You’ve just arrived home from your photo safari of deepest Kenya. You’re jet-lagged and dusty, but your iBook is bursting at the seams with fresh photo meat. You can’t wait to transfer the new pictures into your main Photo Library—you know, the one on your Power Macintosh G5 with 2 gigs of RAM and a 35-inch Apple Imax Display.
Or, less dramatically, suppose you’ve just upgraded to iPhoto 4. You’re thrilled that you can now fit 25,000 pictures into a single library—but under iPhoto 2, you had to create six different iPhoto Library folders containing about 2,000 pictures each.
In both cases, you have the same problem: How are you supposed to merge the libraries into a single, unified one?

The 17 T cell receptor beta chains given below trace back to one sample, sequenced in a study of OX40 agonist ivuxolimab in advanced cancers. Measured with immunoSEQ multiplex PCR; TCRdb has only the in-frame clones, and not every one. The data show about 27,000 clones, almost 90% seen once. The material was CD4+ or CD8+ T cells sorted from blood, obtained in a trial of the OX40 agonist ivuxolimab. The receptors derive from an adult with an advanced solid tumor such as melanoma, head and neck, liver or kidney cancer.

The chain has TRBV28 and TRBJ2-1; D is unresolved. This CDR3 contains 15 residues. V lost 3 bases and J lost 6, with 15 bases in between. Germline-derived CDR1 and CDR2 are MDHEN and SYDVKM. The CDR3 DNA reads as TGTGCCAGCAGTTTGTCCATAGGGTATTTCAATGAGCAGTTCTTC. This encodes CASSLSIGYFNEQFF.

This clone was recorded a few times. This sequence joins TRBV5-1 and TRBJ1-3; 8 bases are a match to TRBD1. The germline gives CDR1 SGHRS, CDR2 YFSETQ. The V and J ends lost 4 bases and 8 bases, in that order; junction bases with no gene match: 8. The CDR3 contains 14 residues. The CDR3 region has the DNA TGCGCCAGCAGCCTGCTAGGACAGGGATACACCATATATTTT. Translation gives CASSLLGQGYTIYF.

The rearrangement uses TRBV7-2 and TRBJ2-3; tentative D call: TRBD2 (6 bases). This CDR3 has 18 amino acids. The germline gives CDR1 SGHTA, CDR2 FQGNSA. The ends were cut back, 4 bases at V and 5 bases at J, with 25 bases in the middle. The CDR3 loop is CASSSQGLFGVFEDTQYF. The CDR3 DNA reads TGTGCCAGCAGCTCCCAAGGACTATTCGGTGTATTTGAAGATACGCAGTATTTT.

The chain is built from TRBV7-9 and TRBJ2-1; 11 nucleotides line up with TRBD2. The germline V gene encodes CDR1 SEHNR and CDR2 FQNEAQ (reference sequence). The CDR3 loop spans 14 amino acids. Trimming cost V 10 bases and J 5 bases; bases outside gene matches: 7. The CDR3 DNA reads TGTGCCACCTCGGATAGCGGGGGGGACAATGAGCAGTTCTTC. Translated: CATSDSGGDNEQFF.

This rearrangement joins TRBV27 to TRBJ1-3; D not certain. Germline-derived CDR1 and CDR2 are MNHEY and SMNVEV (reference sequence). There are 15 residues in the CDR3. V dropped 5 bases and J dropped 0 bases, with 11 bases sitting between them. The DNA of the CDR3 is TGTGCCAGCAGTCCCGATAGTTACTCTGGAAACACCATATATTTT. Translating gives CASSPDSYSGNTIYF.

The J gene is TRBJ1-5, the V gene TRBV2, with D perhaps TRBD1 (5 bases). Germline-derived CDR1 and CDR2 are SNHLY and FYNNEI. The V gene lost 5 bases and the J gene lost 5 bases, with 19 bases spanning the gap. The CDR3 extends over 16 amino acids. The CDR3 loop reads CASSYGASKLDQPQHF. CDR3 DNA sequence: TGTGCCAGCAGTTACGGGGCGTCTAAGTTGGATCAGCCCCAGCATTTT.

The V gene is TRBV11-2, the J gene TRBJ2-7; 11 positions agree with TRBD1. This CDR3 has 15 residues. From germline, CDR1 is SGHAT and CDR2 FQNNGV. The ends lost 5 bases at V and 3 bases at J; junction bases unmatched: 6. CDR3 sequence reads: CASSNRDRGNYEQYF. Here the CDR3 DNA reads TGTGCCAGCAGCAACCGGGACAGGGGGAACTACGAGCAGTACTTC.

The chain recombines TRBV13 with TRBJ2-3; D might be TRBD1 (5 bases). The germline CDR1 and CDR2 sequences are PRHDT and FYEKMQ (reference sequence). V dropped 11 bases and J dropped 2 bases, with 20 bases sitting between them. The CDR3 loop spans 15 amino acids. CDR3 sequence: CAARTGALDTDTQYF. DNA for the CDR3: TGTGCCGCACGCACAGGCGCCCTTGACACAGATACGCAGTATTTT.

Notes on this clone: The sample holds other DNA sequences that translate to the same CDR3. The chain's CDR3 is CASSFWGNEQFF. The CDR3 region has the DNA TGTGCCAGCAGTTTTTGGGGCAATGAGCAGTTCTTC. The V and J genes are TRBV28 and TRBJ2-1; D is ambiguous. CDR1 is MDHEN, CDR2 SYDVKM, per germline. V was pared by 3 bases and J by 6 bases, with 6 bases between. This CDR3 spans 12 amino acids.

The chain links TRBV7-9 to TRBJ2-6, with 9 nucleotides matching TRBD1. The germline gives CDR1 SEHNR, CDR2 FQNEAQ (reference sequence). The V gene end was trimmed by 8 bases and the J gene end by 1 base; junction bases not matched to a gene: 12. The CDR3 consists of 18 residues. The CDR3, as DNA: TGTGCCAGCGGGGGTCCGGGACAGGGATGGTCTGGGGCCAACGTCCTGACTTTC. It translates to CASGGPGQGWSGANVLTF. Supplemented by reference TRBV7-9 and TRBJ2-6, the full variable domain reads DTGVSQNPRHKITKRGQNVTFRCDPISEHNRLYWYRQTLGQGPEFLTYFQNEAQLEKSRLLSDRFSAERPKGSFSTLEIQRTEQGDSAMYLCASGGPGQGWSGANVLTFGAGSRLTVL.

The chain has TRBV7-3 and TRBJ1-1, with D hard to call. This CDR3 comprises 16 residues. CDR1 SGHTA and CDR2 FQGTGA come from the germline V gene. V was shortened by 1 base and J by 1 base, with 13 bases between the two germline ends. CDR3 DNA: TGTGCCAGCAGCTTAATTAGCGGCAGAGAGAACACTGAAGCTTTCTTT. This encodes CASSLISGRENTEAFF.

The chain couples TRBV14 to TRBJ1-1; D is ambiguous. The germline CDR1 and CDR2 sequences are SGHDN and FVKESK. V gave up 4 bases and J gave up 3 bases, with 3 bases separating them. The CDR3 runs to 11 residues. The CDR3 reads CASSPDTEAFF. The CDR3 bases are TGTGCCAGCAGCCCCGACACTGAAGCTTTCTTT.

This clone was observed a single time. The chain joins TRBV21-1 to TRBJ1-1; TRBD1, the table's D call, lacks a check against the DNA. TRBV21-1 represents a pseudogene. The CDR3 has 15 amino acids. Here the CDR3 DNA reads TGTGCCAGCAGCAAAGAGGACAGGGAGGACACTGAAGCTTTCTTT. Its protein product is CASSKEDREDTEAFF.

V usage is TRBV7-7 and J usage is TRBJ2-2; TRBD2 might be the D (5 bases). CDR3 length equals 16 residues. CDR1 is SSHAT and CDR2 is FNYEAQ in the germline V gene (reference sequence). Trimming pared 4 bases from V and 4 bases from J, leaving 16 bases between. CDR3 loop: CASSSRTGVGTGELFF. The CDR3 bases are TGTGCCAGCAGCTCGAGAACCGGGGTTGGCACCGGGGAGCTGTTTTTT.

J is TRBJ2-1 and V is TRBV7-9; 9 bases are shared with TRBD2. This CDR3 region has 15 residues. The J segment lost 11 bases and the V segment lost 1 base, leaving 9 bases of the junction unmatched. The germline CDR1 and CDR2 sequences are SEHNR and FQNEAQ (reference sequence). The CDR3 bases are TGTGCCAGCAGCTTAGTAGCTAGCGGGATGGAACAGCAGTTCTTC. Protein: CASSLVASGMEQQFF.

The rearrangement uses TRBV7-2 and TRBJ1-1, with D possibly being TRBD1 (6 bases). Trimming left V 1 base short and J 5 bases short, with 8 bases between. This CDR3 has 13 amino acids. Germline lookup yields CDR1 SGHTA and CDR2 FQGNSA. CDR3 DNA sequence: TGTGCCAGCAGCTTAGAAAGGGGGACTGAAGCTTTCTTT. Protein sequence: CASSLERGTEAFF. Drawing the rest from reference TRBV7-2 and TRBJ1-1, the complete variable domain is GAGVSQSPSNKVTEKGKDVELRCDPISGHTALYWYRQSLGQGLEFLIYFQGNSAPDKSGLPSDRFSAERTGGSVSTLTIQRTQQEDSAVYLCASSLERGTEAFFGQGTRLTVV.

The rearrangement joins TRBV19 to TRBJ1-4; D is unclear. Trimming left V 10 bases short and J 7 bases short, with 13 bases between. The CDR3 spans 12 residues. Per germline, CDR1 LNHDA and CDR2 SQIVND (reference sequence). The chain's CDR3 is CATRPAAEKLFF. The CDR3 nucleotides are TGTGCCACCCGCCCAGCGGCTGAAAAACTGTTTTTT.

You certainly can combine the photos of two Macs’Photo Libraries—just export them from one (File → Export) and then import them into the other (File → Import). As a result, however, you lose all of your album organization, comments, and keywords.
Your next instinct might be: “Hey, I know! I’ll just drag the iPhoto Library folder from computer #1 into the iPhoto window of computer #2!”
Big mistake. You’ll end up importing not only the photos, but also the tiny thumbnail versions of each photo (which are stored separately in the iPhoto Library folder) and the original versions of any photos that you edited. You’ll wind up with duplicates or triplicates of every photo in the viewing area, in one enormous, unmanageable, uncategorized, sloshing library.
No, merging iPhoto ...